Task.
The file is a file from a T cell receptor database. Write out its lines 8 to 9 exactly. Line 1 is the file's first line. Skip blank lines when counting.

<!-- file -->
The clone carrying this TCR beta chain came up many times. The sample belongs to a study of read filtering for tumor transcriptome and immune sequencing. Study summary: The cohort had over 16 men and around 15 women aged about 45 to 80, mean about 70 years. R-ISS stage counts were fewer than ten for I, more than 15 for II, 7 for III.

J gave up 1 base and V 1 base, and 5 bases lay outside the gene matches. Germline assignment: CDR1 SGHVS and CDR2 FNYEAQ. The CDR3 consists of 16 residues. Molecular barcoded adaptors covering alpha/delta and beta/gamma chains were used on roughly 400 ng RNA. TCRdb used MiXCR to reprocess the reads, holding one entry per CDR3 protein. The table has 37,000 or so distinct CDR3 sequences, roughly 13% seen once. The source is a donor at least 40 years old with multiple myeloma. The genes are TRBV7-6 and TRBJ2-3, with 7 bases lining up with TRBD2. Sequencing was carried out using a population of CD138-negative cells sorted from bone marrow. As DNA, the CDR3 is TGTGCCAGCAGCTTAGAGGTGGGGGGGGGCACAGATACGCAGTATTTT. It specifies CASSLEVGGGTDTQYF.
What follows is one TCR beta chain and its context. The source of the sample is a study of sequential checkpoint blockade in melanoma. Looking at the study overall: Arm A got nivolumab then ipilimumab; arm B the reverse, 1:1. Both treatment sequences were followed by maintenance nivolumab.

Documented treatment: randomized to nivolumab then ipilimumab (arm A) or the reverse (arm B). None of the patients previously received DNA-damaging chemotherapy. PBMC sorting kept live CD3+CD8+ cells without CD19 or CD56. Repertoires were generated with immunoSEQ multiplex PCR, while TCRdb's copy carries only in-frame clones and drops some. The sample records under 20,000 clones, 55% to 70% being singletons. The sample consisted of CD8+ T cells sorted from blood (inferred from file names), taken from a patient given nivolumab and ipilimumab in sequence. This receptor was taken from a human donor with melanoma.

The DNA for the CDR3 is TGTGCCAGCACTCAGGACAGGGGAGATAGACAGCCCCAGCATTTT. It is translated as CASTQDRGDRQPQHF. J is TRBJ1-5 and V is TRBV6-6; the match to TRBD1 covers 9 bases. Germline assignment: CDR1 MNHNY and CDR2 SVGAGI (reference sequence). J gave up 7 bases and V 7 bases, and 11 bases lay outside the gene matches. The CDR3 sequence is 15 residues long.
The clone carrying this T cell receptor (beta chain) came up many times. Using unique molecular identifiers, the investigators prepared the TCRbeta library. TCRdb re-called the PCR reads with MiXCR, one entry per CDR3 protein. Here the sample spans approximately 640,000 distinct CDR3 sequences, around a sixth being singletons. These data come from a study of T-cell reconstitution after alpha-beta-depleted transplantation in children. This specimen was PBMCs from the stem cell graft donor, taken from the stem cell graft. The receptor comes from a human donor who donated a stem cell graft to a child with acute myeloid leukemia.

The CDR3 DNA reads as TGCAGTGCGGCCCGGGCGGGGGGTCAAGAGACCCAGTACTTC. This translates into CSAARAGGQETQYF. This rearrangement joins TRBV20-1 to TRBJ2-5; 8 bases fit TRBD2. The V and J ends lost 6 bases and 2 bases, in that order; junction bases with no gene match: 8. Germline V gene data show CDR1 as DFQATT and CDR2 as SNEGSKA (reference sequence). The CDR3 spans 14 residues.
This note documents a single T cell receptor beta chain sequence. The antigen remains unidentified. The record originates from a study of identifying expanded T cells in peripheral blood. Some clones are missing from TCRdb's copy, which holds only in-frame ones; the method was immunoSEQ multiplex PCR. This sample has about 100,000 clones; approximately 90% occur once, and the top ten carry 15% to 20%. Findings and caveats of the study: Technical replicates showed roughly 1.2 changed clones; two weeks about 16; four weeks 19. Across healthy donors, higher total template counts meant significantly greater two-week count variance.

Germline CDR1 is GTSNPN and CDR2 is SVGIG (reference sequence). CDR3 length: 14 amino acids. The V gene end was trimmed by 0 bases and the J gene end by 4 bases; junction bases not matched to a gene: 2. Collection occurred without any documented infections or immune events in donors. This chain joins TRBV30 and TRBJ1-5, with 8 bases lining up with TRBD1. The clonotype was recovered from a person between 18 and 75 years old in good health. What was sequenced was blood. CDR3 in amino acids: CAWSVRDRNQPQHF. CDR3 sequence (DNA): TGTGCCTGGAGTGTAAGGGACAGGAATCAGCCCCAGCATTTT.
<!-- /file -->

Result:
This note documents a single T cell receptor beta chain sequence. The antigen remains unidentified. The record originates from a study of identifying expanded T cells in peripheral blood. Some clones are missing from TCRdb's copy, which holds only in-frame ones; the method was immunoSEQ multiplex PCR. This sample has about 100,000 clones; approximately 90% occur once, and the top ten carry 15% to 20%. Findings and caveats of the study: Technical replicates showed roughly 1.2 changed clones; two weeks about 16; four weeks 19. Across healthy donors, higher total template counts meant significantly greater two-week count variance.

Germline CDR1 is GTSNPN and CDR2 is SVGIG (reference sequence). CDR3 length: 14 amino acids. The V gene end was trimmed by 0 bases and the J gene end by 4 bases; junction bases not matched to a gene: 2. Collection occurred without any documented infections or immune events in donors. This chain joins TRBV30 and TRBJ1-5, with 8 bases lining up with TRBD1. The clonotype was recovered from a person between 18 and 75 years old in good health. What was sequenced was blood. CDR3 in amino acids: CAWSVRDRNQPQHF. CDR3 sequence (DNA): TGTGCCTGGAGTGTAAGGGACAGGAATCAGCCCCAGCATTTT.